Embracing radical mix

Soul Position brings serious and funny lyrics together on duo's latest release


MC/producer Blueprint is all about variety.

You can hear it in his lyrics for Soul Position's latest album, Things Go Better With RJ and Al. Half the tracks deal with such heavy issues as how pop culture perpetuates thug stereotypes, and the other half are straight-up hilarious stories like getting too drunk and taking home an ugly chick.

Alongside Blueprint's voice, producer RJD2 lays down beats with driving grooves and blaring brass horns. The CD is a party on plastic, and they'll bring it to Sonar on Saturday. Things Go Better keeps a steady balance between playful and serious songs.

"Hand Me Downs" is one of the most sober. On it, he says: If you let the TV define what black is / you think ice and violence is all we think that matters / I guess this is what happens / When rappers look up to thugs / And kids look up to rappers."

Go a couple tracks deeper, and you hit "Blame it on the Jager." You don't need much more than the title to get it, but here's a couple lines anyway: "When I was sober that broad looked like Al Gore / now she look a lot more like Demi Moore."

Blueprint wanted this mix of radically different songs on the same album because he was worried about being labeled a jokester or as too socially conscious.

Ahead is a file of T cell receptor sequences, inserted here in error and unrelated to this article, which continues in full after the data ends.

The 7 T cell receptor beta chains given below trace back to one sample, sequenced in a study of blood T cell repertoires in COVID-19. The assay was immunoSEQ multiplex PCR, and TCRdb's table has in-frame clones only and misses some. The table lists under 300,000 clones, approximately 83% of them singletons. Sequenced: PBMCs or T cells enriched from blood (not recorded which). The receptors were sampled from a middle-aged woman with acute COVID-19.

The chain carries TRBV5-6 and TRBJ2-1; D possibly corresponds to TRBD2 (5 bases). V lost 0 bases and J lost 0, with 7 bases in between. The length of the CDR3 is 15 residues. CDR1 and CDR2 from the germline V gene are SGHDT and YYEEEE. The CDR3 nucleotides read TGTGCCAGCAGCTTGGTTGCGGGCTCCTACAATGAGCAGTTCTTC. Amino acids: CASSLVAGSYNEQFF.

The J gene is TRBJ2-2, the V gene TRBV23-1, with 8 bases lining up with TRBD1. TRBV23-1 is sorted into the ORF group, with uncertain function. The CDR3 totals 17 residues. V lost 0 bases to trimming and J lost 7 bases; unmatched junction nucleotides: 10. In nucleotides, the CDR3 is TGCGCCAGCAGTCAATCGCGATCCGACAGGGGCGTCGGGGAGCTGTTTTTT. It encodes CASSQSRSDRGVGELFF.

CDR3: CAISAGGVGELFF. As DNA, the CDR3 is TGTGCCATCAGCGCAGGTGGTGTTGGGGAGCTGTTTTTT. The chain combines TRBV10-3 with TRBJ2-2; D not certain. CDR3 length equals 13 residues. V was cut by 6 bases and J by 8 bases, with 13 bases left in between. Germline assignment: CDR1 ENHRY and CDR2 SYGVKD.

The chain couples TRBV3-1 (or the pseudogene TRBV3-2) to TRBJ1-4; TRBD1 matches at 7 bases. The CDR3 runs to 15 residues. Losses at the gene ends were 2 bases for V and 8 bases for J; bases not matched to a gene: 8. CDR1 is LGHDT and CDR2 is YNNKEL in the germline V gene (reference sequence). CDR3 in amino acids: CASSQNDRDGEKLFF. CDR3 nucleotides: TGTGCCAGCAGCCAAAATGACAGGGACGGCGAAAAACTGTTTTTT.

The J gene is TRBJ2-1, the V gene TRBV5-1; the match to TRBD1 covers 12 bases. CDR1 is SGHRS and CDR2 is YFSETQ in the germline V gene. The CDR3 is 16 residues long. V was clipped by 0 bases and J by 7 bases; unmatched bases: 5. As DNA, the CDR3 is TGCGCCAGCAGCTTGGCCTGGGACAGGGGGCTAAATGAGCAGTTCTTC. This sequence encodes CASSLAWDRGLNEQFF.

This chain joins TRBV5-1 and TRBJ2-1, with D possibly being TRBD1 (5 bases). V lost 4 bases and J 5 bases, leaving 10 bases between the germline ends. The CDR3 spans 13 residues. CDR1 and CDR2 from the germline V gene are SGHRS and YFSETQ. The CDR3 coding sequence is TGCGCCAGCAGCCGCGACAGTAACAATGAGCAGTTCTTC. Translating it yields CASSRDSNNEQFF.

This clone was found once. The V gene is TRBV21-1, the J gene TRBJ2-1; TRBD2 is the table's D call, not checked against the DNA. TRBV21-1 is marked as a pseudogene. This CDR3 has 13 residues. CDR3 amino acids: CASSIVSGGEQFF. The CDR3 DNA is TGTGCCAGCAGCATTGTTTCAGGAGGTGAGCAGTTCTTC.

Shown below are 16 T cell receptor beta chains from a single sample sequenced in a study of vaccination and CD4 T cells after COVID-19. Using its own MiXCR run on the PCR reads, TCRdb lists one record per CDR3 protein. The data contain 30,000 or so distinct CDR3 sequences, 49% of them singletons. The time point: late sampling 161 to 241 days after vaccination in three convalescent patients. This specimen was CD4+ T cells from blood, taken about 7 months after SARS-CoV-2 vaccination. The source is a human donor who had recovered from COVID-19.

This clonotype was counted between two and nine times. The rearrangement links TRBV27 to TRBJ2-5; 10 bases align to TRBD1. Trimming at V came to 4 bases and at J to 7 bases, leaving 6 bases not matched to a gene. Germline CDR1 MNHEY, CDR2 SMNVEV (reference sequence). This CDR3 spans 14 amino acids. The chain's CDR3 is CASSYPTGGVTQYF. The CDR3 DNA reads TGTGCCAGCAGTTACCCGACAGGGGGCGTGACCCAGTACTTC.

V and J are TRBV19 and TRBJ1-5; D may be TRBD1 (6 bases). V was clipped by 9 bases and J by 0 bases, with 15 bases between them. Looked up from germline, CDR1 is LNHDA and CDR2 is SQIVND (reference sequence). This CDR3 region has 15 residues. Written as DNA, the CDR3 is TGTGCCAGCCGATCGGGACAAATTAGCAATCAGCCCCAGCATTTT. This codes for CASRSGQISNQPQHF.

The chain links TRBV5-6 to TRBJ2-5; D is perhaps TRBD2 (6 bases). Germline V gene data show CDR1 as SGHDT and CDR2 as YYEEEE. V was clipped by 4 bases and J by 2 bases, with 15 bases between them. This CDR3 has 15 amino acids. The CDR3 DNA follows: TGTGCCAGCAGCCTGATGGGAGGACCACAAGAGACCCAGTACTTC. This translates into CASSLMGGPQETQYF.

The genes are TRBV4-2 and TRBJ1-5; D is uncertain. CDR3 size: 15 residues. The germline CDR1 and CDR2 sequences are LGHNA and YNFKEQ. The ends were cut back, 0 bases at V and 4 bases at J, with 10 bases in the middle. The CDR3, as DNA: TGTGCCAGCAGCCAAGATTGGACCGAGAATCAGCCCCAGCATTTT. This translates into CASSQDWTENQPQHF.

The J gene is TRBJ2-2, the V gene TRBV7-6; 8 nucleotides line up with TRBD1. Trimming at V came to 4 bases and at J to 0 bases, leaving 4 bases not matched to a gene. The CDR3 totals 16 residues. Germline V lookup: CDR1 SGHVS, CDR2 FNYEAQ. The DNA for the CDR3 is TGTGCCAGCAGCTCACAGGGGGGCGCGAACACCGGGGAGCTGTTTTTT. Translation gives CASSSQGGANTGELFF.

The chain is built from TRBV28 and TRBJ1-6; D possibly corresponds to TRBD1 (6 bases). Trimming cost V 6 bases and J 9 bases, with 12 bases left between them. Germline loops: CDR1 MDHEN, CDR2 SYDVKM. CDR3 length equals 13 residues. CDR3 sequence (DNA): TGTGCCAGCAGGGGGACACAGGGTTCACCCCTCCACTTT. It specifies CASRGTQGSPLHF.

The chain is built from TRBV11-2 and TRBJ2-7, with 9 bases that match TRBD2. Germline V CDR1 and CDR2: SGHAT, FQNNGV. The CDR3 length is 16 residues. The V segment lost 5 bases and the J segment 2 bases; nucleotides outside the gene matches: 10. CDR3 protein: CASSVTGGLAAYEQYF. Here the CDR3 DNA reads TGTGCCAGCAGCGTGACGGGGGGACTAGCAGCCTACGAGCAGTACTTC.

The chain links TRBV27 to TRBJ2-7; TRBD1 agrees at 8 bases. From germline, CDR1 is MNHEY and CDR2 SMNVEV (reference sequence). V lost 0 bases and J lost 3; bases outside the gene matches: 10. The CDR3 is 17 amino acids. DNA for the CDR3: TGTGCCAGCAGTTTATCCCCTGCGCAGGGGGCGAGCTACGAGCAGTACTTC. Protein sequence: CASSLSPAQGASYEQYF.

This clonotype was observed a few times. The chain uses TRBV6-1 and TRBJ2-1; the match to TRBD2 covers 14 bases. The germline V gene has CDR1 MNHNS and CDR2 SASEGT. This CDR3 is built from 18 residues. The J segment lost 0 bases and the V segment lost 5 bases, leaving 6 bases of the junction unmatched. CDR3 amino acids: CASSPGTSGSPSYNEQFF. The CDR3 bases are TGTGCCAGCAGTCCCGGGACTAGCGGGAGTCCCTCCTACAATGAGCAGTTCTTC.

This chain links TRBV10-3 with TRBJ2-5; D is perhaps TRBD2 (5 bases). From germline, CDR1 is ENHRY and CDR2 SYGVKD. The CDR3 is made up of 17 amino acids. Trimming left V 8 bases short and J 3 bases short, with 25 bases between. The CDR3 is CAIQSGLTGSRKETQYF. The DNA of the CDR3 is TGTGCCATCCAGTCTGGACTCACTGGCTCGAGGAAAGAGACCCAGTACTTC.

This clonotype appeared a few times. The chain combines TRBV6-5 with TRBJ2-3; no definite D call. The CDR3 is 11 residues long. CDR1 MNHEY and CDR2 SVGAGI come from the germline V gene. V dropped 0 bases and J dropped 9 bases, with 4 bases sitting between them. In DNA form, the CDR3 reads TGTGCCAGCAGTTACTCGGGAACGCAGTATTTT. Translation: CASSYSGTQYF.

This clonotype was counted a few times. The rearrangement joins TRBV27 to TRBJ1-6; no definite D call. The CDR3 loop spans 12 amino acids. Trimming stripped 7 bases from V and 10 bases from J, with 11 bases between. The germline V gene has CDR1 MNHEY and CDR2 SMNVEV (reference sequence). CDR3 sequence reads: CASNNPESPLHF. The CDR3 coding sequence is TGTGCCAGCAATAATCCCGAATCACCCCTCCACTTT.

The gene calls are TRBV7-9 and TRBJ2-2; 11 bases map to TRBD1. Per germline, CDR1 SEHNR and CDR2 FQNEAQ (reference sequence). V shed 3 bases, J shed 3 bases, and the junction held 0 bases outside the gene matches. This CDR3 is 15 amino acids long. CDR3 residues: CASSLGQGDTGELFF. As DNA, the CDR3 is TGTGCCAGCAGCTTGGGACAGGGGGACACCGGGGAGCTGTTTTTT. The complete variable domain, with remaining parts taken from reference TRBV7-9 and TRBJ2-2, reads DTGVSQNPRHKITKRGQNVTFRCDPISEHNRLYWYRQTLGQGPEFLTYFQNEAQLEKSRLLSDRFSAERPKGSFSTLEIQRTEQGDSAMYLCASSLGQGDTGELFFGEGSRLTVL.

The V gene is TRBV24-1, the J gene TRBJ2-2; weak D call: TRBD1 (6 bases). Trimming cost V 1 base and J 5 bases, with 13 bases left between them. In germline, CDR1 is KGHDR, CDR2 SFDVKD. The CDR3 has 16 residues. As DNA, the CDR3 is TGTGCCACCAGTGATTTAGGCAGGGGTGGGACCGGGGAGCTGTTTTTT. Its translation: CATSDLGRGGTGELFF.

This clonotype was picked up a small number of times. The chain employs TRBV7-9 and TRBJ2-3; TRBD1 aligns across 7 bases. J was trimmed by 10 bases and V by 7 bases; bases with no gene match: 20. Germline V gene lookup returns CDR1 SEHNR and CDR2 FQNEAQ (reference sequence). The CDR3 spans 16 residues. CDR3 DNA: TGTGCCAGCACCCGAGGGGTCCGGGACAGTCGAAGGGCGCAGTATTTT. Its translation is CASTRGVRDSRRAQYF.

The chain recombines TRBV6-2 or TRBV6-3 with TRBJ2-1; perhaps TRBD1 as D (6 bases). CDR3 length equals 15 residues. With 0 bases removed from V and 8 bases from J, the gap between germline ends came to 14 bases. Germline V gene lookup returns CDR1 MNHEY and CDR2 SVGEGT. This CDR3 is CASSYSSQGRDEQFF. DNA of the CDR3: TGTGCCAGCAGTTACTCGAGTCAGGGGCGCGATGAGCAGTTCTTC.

"If you're like a funny rapper, then people peg you as not to be taken seriously all the time," said Blueprint, aka Albert Shepard. "But then if you get too political all the time, people don't accept it, or they don't believe it when you have fun or when you tell a joke. I want to have a career where I can talk about anything and have it just be seen as me being more human than me being inconsistent."

He's on the phone from Boston, starting the third leg of Soul Position's tour for Things Go Better. The record dropped in early April, and Sonar is the duo's last show in support of it. Blueprint's already started working on three varied summer projects.

In no particular order, they are:

An instrumental album on which Blueprint plans to play all the instruments - much like his earlier effort Chamber Music. So far, he said he has two or three contrasting songs and is not sure what kind of feel it will eventually take on. He's hoping for "really fast or just really dark and sinister-sounding."

A new solo album. He's been working on pre-production on this while on tour with Soul Position, sniffing out tasty samples on his laptop.

A record where Blueprint produces the whole thing and invites a bunch of guests for cameo spots. Expect Aesop Rock and a few other unsigned rappers from Columbus, Ohio - Blueprint's home base. This one will probably come out the soonest of the three, he said.

So much for lazy summer afternoons.

"I'm just going to try to work on as much music as I can," Blueprint said. "That's really my goal, to be on some mad scientist [stuff] where I'm just putting in 10-12 hours a day."

Soul Position is actually a breather compared with the effort Blueprint is already investing in his coming albums, he said.

"All I have to do is write and rhyme," Blueprint said. "Whereas with any other record I have to produce it, arrange it, all the technical parts like mixing it and that stuff can wear you out."

Soul Position plays Sonar's club stage Saturday. Doors open at 8 p.m. Tickets are $15. Sonar is at 407 E. Saratoga St. Call 410-327-8333 or visit sonarbaltimore.com.


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